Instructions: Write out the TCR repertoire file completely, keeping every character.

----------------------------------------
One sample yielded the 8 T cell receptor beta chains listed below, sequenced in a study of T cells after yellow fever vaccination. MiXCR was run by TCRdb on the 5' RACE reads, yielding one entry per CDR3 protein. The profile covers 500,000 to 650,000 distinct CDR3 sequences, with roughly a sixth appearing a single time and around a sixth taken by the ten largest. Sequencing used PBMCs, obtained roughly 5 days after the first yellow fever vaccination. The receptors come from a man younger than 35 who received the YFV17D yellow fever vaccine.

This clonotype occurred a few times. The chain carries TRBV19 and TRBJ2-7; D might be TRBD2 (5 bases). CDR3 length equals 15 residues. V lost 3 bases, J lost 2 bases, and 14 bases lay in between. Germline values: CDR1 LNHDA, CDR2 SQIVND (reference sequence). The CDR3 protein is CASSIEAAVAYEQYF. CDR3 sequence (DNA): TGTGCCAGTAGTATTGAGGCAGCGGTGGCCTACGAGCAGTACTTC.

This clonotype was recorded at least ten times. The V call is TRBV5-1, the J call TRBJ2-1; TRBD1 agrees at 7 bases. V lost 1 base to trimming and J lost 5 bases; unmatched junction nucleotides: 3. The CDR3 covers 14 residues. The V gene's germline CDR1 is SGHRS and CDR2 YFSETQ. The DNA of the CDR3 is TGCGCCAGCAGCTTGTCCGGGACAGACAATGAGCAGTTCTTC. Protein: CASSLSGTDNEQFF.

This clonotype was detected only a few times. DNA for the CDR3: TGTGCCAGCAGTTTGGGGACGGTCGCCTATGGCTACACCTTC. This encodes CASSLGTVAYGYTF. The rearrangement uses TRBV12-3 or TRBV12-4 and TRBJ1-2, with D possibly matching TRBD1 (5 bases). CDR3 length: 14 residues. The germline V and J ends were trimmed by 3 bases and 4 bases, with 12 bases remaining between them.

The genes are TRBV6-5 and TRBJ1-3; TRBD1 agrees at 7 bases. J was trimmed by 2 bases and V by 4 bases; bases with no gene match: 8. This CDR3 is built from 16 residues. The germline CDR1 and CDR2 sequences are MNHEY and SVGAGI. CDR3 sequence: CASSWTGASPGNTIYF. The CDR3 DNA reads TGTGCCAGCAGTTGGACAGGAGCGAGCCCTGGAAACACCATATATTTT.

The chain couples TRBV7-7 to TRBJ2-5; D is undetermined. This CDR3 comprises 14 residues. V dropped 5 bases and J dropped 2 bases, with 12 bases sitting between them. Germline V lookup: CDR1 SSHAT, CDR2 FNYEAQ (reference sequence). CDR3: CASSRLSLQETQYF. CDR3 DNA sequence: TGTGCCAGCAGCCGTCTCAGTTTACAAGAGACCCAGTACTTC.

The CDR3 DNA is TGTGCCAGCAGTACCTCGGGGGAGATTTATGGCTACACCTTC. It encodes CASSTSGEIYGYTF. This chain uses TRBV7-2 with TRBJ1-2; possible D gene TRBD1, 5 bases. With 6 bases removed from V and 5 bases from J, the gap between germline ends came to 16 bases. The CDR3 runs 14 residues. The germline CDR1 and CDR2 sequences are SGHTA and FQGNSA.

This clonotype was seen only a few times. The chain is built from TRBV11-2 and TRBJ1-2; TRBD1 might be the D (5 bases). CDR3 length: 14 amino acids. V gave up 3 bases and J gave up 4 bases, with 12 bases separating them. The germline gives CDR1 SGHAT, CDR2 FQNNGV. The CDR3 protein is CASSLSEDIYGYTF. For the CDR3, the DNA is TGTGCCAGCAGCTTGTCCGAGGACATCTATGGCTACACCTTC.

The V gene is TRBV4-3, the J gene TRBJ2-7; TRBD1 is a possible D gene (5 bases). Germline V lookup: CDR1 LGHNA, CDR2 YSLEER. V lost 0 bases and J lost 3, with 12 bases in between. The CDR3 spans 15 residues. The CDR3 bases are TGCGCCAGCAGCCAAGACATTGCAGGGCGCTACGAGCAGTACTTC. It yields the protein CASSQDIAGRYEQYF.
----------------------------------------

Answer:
One sample yielded the 8 T cell receptor beta chains listed below, sequenced in a study of T cells after yellow fever vaccination. MiXCR was run by TCRdb on the 5' RACE reads, yielding one entry per CDR3 protein. The profile covers 500,000 to 650,000 distinct CDR3 sequences, with roughly a sixth appearing a single time and around a sixth taken by the ten largest. Sequencing used PBMCs, obtained roughly 5 days after the first yellow fever vaccination. The receptors come from a man younger than 35 who received the YFV17D yellow fever vaccine.

This clonotype occurred a few times. The chain carries TRBV19 and TRBJ2-7; D might be TRBD2 (5 bases). CDR3 length equals 15 residues. V lost 3 bases, J lost 2 bases, and 14 bases lay in between. Germline values: CDR1 LNHDA, CDR2 SQIVND (reference sequence). The CDR3 protein is CASSIEAAVAYEQYF. CDR3 sequence (DNA): TGTGCCAGTAGTATTGAGGCAGCGGTGGCCTACGAGCAGTACTTC.

This clonotype was recorded at least ten times. The V call is TRBV5-1, the J call TRBJ2-1; TRBD1 agrees at 7 bases. V lost 1 base to trimming and J lost 5 bases; unmatched junction nucleotides: 3. The CDR3 covers 14 residues. The V gene's germline CDR1 is SGHRS and CDR2 YFSETQ. The DNA of the CDR3 is TGCGCCAGCAGCTTGTCCGGGACAGACAATGAGCAGTTCTTC. Protein: CASSLSGTDNEQFF.

This clonotype was detected only a few times. DNA for the CDR3: TGTGCCAGCAGTTTGGGGACGGTCGCCTATGGCTACACCTTC. This encodes CASSLGTVAYGYTF. The rearrangement uses TRBV12-3 or TRBV12-4 and TRBJ1-2, with D possibly matching TRBD1 (5 bases). CDR3 length: 14 residues. The germline V and J ends were trimmed by 3 bases and 4 bases, with 12 bases remaining between them.

The genes are TRBV6-5 and TRBJ1-3; TRBD1 agrees at 7 bases. J was trimmed by 2 bases and V by 4 bases; bases with no gene match: 8. This CDR3 is built from 16 residues. The germline CDR1 and CDR2 sequences are MNHEY and SVGAGI. CDR3 sequence: CASSWTGASPGNTIYF. The CDR3 DNA reads TGTGCCAGCAGTTGGACAGGAGCGAGCCCTGGAAACACCATATATTTT.

The chain couples TRBV7-7 to TRBJ2-5; D is undetermined. This CDR3 comprises 14 residues. V dropped 5 bases and J dropped 2 bases, with 12 bases sitting between them. Germline V lookup: CDR1 SSHAT, CDR2 FNYEAQ (reference sequence). CDR3: CASSRLSLQETQYF. CDR3 DNA sequence: TGTGCCAGCAGCCGTCTCAGTTTACAAGAGACCCAGTACTTC.

The CDR3 DNA is TGTGCCAGCAGTACCTCGGGGGAGATTTATGGCTACACCTTC. It encodes CASSTSGEIYGYTF. This chain uses TRBV7-2 with TRBJ1-2; possible D gene TRBD1, 5 bases. With 6 bases removed from V and 5 bases from J, the gap between germline ends came to 16 bases. The CDR3 runs 14 residues. The germline CDR1 and CDR2 sequences are SGHTA and FQGNSA.

This clonotype was seen only a few times. The chain is built from TRBV11-2 and TRBJ1-2; TRBD1 might be the D (5 bases). CDR3 length: 14 amino acids. V gave up 3 bases and J gave up 4 bases, with 12 bases separating them. The germline gives CDR1 SGHAT, CDR2 FQNNGV. The CDR3 protein is CASSLSEDIYGYTF. For the CDR3, the DNA is TGTGCCAGCAGCTTGTCCGAGGACATCTATGGCTACACCTTC.

The V gene is TRBV4-3, the J gene TRBJ2-7; TRBD1 is a possible D gene (5 bases). Germline V lookup: CDR1 LGHNA, CDR2 YSLEER. V lost 0 bases and J lost 3, with 12 bases in between. The CDR3 spans 15 residues. The CDR3 bases are TGCGCCAGCAGCCAAGACATTGCAGGGCGCTACGAGCAGTACTTC. It yields the protein CASSQDIAGRYEQYF.